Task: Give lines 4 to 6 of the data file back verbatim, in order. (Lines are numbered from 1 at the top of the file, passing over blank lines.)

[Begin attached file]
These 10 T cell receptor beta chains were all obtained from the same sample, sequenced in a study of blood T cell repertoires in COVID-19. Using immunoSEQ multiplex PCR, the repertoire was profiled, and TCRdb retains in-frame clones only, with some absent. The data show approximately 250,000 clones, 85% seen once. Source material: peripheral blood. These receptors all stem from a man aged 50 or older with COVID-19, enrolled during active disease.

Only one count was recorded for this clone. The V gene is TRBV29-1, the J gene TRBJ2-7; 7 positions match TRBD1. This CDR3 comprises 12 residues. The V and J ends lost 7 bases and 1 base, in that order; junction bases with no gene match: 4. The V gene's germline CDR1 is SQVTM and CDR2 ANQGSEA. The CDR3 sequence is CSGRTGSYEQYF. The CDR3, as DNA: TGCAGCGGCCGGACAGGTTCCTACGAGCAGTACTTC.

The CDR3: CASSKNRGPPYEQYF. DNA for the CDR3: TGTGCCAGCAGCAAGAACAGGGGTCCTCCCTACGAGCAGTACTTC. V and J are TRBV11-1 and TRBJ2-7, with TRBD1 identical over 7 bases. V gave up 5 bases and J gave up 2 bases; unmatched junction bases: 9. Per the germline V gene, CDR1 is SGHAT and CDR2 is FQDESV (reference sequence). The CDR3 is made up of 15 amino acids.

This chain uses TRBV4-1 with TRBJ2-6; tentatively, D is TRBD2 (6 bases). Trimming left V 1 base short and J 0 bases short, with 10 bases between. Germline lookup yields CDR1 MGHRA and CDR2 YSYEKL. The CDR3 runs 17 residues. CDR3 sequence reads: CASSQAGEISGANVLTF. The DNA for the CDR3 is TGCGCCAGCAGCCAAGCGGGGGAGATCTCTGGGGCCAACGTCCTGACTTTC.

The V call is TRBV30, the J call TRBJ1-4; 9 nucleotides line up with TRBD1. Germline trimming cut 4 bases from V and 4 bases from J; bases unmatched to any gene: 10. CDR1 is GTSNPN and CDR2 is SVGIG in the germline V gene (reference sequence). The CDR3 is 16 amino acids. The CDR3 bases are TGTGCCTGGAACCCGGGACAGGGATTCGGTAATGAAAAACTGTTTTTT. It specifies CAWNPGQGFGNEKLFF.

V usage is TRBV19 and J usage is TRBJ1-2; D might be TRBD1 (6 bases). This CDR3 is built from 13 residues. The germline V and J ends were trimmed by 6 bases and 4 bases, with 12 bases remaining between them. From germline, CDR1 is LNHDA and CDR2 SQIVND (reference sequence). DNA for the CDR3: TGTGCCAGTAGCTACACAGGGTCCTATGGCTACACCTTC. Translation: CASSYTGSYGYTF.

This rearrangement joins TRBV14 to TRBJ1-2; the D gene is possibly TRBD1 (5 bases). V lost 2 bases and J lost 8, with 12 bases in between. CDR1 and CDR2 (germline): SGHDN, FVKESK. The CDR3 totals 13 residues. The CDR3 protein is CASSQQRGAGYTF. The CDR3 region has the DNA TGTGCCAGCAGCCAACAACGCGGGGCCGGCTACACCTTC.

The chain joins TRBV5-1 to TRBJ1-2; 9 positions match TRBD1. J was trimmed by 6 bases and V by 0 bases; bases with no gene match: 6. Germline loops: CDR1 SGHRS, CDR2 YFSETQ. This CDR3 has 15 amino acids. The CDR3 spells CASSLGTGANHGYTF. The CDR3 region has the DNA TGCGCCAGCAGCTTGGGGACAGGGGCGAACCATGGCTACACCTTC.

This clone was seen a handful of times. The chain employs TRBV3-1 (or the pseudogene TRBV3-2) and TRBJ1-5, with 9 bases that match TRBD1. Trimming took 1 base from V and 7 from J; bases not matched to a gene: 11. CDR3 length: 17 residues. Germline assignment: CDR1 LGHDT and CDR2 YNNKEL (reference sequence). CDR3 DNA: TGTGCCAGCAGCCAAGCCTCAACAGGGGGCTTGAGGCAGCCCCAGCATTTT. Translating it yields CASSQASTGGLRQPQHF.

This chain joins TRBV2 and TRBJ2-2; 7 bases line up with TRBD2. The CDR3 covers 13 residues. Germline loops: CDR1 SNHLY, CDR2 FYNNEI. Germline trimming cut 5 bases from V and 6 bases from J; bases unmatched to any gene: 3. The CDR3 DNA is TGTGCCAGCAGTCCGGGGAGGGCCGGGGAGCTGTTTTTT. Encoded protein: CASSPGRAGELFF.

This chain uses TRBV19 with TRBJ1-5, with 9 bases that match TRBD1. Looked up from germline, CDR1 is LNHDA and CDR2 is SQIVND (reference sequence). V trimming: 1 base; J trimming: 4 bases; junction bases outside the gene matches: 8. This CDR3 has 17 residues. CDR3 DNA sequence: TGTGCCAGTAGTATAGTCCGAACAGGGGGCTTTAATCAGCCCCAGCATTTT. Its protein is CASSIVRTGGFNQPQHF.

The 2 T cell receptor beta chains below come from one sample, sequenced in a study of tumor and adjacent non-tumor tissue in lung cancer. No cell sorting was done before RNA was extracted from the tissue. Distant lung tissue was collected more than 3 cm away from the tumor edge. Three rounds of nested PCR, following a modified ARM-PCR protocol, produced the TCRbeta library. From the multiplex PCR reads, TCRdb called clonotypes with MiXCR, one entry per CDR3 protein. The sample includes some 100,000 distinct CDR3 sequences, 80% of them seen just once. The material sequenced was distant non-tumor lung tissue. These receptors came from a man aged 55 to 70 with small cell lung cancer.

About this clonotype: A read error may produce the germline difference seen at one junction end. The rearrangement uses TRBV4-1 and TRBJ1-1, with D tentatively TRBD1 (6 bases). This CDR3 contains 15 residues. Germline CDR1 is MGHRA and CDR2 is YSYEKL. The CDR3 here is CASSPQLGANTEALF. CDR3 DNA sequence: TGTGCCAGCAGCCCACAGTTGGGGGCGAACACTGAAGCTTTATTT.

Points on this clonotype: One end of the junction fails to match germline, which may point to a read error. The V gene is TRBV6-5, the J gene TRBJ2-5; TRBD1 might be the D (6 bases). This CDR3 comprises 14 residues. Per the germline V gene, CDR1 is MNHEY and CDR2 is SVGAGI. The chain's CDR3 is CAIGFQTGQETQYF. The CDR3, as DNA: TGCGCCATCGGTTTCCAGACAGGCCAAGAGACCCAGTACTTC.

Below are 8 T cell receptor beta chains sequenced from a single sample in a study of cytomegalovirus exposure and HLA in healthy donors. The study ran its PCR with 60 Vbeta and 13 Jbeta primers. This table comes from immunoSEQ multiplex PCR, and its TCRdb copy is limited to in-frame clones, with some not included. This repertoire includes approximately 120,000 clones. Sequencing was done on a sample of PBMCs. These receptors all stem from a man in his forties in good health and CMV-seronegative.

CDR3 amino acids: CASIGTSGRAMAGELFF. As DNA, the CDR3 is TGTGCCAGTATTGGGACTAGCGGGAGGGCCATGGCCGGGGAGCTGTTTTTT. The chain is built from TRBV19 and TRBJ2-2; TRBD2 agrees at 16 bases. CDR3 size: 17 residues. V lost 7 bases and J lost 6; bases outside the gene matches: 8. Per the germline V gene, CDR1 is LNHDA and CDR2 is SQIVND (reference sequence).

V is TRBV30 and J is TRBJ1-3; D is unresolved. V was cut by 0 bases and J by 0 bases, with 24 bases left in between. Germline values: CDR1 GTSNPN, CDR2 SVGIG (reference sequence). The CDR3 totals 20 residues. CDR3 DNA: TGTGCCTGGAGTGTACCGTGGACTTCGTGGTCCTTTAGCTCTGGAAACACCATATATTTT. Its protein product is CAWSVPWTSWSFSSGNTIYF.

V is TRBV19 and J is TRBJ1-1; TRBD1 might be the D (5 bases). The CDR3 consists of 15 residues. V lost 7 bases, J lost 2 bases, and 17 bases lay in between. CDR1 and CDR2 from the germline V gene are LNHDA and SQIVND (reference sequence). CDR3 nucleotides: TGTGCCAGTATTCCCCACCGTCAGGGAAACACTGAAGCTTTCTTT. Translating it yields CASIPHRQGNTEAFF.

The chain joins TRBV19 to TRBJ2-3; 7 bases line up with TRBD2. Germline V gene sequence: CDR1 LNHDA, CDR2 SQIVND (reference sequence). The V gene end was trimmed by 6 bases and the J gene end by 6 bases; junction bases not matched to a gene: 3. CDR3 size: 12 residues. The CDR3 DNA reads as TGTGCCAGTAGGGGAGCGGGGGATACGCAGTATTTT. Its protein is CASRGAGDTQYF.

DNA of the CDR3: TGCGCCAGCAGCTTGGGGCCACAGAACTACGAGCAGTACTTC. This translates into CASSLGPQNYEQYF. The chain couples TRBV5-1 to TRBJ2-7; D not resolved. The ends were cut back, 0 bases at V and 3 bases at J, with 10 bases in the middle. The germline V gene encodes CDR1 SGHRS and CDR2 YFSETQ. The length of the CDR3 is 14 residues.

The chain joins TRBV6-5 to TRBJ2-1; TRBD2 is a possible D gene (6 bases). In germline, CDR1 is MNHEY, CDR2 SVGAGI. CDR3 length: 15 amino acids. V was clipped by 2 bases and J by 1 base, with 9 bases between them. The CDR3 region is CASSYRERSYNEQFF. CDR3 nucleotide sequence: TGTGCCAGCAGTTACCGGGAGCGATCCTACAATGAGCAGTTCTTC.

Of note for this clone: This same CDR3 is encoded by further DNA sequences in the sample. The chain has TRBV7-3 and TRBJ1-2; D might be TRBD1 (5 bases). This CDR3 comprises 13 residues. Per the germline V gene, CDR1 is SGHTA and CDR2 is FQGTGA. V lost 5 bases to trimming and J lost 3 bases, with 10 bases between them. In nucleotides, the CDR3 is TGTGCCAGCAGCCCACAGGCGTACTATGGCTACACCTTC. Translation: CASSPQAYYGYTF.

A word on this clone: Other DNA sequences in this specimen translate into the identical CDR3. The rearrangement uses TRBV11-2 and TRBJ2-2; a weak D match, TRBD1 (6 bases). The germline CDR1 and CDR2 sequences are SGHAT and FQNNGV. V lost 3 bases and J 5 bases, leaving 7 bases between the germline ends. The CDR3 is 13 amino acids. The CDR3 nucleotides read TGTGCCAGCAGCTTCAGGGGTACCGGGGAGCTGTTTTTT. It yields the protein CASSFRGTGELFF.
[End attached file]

This chain uses TRBV4-1 with TRBJ2-6; tentatively, D is TRBD2 (6 bases). Trimming left V 1 base short and J 0 bases short, with 10 bases between. Germline lookup yields CDR1 MGHRA and CDR2 YSYEKL. The CDR3 runs 17 residues. CDR3 sequence reads: CASSQAGEISGANVLTF. The DNA for the CDR3 is TGCGCCAGCAGCCAAGCGGGGGAGATCTCTGGGGCCAACGTCCTGACTTTC.

The V call is TRBV30, the J call TRBJ1-4; 9 nucleotides line up with TRBD1. Germline trimming cut 4 bases from V and 4 bases from J; bases unmatched to any gene: 10. CDR1 is GTSNPN and CDR2 is SVGIG in the germline V gene (reference sequence). The CDR3 is 16 amino acids. The CDR3 bases are TGTGCCTGGAACCCGGGACAGGGATTCGGTAATGAAAAACTGTTTTTT. It specifies CAWNPGQGFGNEKLFF.

V usage is TRBV19 and J usage is TRBJ1-2; D might be TRBD1 (6 bases). This CDR3 is built from 13 residues. The germline V and J ends were trimmed by 6 bases and 4 bases, with 12 bases remaining between them. From germline, CDR1 is LNHDA and CDR2 SQIVND (reference sequence). DNA for the CDR3: TGTGCCAGTAGCTACACAGGGTCCTATGGCTACACCTTC. Translation: CASSYTGSYGYTF.